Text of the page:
Think outside the box joint
For centuries, the hand-cut dovetail joint has stood as a testament to the quality of the case, box, or drawer that beheld it. These days, thanks to routers and dovetail bits, even a beginning woodworker can incorporate this joint to enhance the simplest projects.
Dovetail bits come in an array of cutting angles—usually 7-14° —and heights (see photo, right), on both 1/2" and 1/4" shanks. Generally speaking, the greater the cutting angle, the stronger the joint. But beware: The acute angles on the tails make them more fragile as the cutting angle increases, and they can break more easily along the grain.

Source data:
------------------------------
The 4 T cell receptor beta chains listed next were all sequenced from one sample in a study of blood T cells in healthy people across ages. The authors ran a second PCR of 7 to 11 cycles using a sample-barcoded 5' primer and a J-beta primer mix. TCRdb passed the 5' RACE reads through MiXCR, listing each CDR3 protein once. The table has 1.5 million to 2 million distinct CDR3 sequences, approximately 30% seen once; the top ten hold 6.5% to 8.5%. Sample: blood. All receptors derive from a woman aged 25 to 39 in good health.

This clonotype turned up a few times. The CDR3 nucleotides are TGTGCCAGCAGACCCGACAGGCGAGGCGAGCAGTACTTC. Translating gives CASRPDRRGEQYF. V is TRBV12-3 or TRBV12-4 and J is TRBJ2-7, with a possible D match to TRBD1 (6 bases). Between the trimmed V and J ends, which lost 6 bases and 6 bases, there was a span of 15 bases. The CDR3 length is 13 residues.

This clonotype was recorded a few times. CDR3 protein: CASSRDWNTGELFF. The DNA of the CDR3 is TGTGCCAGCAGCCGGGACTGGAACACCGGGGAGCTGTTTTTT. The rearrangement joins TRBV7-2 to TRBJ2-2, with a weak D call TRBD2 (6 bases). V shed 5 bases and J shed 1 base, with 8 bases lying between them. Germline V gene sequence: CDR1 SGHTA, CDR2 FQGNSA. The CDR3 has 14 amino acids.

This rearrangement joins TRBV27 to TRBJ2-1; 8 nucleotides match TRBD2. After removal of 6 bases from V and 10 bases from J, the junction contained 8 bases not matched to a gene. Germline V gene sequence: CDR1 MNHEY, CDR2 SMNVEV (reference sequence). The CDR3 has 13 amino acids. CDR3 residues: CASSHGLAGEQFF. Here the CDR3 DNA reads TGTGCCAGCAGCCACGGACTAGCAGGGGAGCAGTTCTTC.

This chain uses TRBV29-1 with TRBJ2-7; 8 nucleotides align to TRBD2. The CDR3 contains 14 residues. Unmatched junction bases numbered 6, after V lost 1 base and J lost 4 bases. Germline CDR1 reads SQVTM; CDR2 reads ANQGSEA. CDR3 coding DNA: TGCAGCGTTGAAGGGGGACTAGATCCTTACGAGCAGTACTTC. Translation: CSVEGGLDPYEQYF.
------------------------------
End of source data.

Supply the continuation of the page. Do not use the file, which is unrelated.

Because of its opposing-wedge action, a properly fitted dovetail joint self-tightens. This means you can use it to eliminate fasteners, such as screws or nails. You should still glue the joint, but you won't need clamps.
Add your comment
Please confirm your comment by answering the question below and clicking "Submit Comment."